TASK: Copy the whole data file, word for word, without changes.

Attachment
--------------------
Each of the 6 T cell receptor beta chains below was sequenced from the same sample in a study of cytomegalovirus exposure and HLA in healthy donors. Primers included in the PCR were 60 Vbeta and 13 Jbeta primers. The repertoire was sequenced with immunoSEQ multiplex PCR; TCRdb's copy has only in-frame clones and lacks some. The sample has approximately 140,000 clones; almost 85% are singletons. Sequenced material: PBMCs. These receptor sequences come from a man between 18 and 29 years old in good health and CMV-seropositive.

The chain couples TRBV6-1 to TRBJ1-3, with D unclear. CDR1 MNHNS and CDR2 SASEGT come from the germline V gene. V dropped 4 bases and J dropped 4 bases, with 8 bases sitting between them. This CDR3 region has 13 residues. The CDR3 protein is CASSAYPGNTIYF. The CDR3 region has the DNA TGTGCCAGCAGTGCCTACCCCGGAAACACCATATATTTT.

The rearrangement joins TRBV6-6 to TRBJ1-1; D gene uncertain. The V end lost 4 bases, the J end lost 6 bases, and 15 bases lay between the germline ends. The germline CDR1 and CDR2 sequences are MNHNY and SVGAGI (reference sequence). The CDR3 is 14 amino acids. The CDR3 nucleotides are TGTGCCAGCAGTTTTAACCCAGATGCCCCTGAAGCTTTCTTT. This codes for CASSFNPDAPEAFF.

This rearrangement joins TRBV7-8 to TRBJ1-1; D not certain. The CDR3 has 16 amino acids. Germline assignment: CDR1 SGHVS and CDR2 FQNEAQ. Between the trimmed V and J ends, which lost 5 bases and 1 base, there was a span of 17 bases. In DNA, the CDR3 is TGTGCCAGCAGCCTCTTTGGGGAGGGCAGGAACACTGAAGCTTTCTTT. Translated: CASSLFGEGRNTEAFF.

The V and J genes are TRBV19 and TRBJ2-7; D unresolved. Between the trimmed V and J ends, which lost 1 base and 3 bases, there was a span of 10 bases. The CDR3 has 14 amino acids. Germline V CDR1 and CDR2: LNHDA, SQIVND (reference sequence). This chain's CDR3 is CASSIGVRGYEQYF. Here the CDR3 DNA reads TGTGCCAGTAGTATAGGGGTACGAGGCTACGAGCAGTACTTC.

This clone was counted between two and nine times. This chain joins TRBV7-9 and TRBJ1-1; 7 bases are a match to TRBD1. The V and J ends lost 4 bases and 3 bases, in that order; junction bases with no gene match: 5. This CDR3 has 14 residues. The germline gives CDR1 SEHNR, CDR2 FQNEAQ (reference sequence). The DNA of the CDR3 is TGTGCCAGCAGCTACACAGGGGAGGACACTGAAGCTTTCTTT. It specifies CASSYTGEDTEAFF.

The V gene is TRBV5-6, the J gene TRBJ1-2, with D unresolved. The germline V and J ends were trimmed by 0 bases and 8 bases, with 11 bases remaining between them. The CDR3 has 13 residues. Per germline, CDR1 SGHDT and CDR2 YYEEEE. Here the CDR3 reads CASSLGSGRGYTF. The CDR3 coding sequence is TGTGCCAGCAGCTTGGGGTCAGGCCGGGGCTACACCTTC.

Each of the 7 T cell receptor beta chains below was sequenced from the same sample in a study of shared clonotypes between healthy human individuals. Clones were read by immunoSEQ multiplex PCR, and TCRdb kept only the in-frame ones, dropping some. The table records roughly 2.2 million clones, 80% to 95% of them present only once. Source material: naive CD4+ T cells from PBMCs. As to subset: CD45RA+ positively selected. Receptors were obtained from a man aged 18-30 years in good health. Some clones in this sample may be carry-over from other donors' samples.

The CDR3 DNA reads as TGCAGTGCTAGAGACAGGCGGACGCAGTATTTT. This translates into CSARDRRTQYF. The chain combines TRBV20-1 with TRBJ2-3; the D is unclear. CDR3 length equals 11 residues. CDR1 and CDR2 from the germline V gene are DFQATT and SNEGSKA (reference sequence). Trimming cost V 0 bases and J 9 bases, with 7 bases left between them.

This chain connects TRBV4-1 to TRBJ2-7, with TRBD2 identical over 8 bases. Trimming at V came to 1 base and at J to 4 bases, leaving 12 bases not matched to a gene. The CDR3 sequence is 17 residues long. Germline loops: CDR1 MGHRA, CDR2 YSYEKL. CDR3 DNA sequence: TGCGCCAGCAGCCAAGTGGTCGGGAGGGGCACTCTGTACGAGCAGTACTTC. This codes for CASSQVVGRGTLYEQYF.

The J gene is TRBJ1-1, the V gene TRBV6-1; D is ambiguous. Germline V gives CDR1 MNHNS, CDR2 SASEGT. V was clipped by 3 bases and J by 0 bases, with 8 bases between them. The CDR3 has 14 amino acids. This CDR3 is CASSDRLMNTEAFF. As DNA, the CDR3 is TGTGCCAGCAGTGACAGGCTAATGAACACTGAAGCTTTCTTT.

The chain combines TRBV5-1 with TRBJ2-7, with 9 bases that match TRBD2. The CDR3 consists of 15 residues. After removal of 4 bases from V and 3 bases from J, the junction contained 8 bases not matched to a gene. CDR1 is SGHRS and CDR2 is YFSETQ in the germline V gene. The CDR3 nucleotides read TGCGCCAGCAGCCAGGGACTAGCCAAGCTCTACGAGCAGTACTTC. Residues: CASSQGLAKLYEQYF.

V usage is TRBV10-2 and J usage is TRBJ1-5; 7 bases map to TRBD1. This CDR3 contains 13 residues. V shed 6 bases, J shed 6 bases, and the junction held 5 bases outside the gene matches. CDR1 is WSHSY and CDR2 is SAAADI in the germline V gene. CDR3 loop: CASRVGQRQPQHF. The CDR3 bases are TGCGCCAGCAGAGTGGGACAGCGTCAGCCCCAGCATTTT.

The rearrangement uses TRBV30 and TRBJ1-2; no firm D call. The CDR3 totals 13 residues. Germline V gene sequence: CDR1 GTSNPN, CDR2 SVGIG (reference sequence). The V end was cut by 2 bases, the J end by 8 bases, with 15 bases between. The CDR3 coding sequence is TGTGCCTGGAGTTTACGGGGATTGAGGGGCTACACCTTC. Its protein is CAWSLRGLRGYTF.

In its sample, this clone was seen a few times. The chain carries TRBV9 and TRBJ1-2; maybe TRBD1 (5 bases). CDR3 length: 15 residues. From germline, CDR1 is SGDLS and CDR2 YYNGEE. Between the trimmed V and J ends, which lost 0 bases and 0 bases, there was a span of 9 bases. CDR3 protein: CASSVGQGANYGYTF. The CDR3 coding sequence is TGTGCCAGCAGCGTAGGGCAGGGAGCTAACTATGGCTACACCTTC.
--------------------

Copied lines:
Each of the 6 T cell receptor beta chains below was sequenced from the same sample in a study of cytomegalovirus exposure and HLA in healthy donors. Primers included in the PCR were 60 Vbeta and 13 Jbeta primers. The repertoire was sequenced with immunoSEQ multiplex PCR; TCRdb's copy has only in-frame clones and lacks some. The sample has approximately 140,000 clones; almost 85% are singletons. Sequenced material: PBMCs. These receptor sequences come from a man between 18 and 29 years old in good health and CMV-seropositive.

The chain couples TRBV6-1 to TRBJ1-3, with D unclear. CDR1 MNHNS and CDR2 SASEGT come from the germline V gene. V dropped 4 bases and J dropped 4 bases, with 8 bases sitting between them. This CDR3 region has 13 residues. The CDR3 protein is CASSAYPGNTIYF. The CDR3 region has the DNA TGTGCCAGCAGTGCCTACCCCGGAAACACCATATATTTT.

The rearrangement joins TRBV6-6 to TRBJ1-1; D gene uncertain. The V end lost 4 bases, the J end lost 6 bases, and 15 bases lay between the germline ends. The germline CDR1 and CDR2 sequences are MNHNY and SVGAGI (reference sequence). The CDR3 is 14 amino acids. The CDR3 nucleotides are TGTGCCAGCAGTTTTAACCCAGATGCCCCTGAAGCTTTCTTT. This codes for CASSFNPDAPEAFF.

This rearrangement joins TRBV7-8 to TRBJ1-1; D not certain. The CDR3 has 16 amino acids. Germline assignment: CDR1 SGHVS and CDR2 FQNEAQ. Between the trimmed V and J ends, which lost 5 bases and 1 base, there was a span of 17 bases. In DNA, the CDR3 is TGTGCCAGCAGCCTCTTTGGGGAGGGCAGGAACACTGAAGCTTTCTTT. Translated: CASSLFGEGRNTEAFF.

The V and J genes are TRBV19 and TRBJ2-7; D unresolved. Between the trimmed V and J ends, which lost 1 base and 3 bases, there was a span of 10 bases. The CDR3 has 14 amino acids. Germline V CDR1 and CDR2: LNHDA, SQIVND (reference sequence). This chain's CDR3 is CASSIGVRGYEQYF. Here the CDR3 DNA reads TGTGCCAGTAGTATAGGGGTACGAGGCTACGAGCAGTACTTC.

This clone was counted between two and nine times. This chain joins TRBV7-9 and TRBJ1-1; 7 bases are a match to TRBD1. The V and J ends lost 4 bases and 3 bases, in that order; junction bases with no gene match: 5. This CDR3 has 14 residues. The germline gives CDR1 SEHNR, CDR2 FQNEAQ (reference sequence). The DNA of the CDR3 is TGTGCCAGCAGCTACACAGGGGAGGACACTGAAGCTTTCTTT. It specifies CASSYTGEDTEAFF.

The V gene is TRBV5-6, the J gene TRBJ1-2, with D unresolved. The germline V and J ends were trimmed by 0 bases and 8 bases, with 11 bases remaining between them. The CDR3 has 13 residues. Per germline, CDR1 SGHDT and CDR2 YYEEEE. Here the CDR3 reads CASSLGSGRGYTF. The CDR3 coding sequence is TGTGCCAGCAGCTTGGGGTCAGGCCGGGGCTACACCTTC.

Each of the 7 T cell receptor beta chains below was sequenced from the same sample in a study of shared clonotypes between healthy human individuals. Clones were read by immunoSEQ multiplex PCR, and TCRdb kept only the in-frame ones, dropping some. The table records roughly 2.2 million clones, 80% to 95% of them present only once. Source material: naive CD4+ T cells from PBMCs. As to subset: CD45RA+ positively selected. Receptors were obtained from a man aged 18-30 years in good health. Some clones in this sample may be carry-over from other donors' samples.

The CDR3 DNA reads as TGCAGTGCTAGAGACAGGCGGACGCAGTATTTT. This translates into CSARDRRTQYF. The chain combines TRBV20-1 with TRBJ2-3; the D is unclear. CDR3 length equals 11 residues. CDR1 and CDR2 from the germline V gene are DFQATT and SNEGSKA (reference sequence). Trimming cost V 0 bases and J 9 bases, with 7 bases left between them.

This chain connects TRBV4-1 to TRBJ2-7, with TRBD2 identical over 8 bases. Trimming at V came to 1 base and at J to 4 bases, leaving 12 bases not matched to a gene. The CDR3 sequence is 17 residues long. Germline loops: CDR1 MGHRA, CDR2 YSYEKL. CDR3 DNA sequence: TGCGCCAGCAGCCAAGTGGTCGGGAGGGGCACTCTGTACGAGCAGTACTTC. This codes for CASSQVVGRGTLYEQYF.

The J gene is TRBJ1-1, the V gene TRBV6-1; D is ambiguous. Germline V gives CDR1 MNHNS, CDR2 SASEGT. V was clipped by 3 bases and J by 0 bases, with 8 bases between them. The CDR3 has 14 amino acids. This CDR3 is CASSDRLMNTEAFF. As DNA, the CDR3 is TGTGCCAGCAGTGACAGGCTAATGAACACTGAAGCTTTCTTT.

The chain combines TRBV5-1 with TRBJ2-7, with 9 bases that match TRBD2. The CDR3 consists of 15 residues. After removal of 4 bases from V and 3 bases from J, the junction contained 8 bases not matched to a gene. CDR1 is SGHRS and CDR2 is YFSETQ in the germline V gene. The CDR3 nucleotides read TGCGCCAGCAGCCAGGGACTAGCCAAGCTCTACGAGCAGTACTTC. Residues: CASSQGLAKLYEQYF.

V usage is TRBV10-2 and J usage is TRBJ1-5; 7 bases map to TRBD1. This CDR3 contains 13 residues. V shed 6 bases, J shed 6 bases, and the junction held 5 bases outside the gene matches. CDR1 is WSHSY and CDR2 is SAAADI in the germline V gene. CDR3 loop: CASRVGQRQPQHF. The CDR3 bases are TGCGCCAGCAGAGTGGGACAGCGTCAGCCCCAGCATTTT.

The rearrangement uses TRBV30 and TRBJ1-2; no firm D call. The CDR3 totals 13 residues. Germline V gene sequence: CDR1 GTSNPN, CDR2 SVGIG (reference sequence). The V end was cut by 2 bases, the J end by 8 bases, with 15 bases between. The CDR3 coding sequence is TGTGCCTGGAGTTTACGGGGATTGAGGGGCTACACCTTC. Its protein is CAWSLRGLRGYTF.

In its sample, this clone was seen a few times. The chain carries TRBV9 and TRBJ1-2; maybe TRBD1 (5 bases). CDR3 length: 15 residues. From germline, CDR1 is SGDLS and CDR2 YYNGEE. Between the trimmed V and J ends, which lost 0 bases and 0 bases, there was a span of 9 bases. CDR3 protein: CASSVGQGANYGYTF. The CDR3 coding sequence is TGTGCCAGCAGCGTAGGGCAGGGAGCTAACTATGGCTACACCTTC.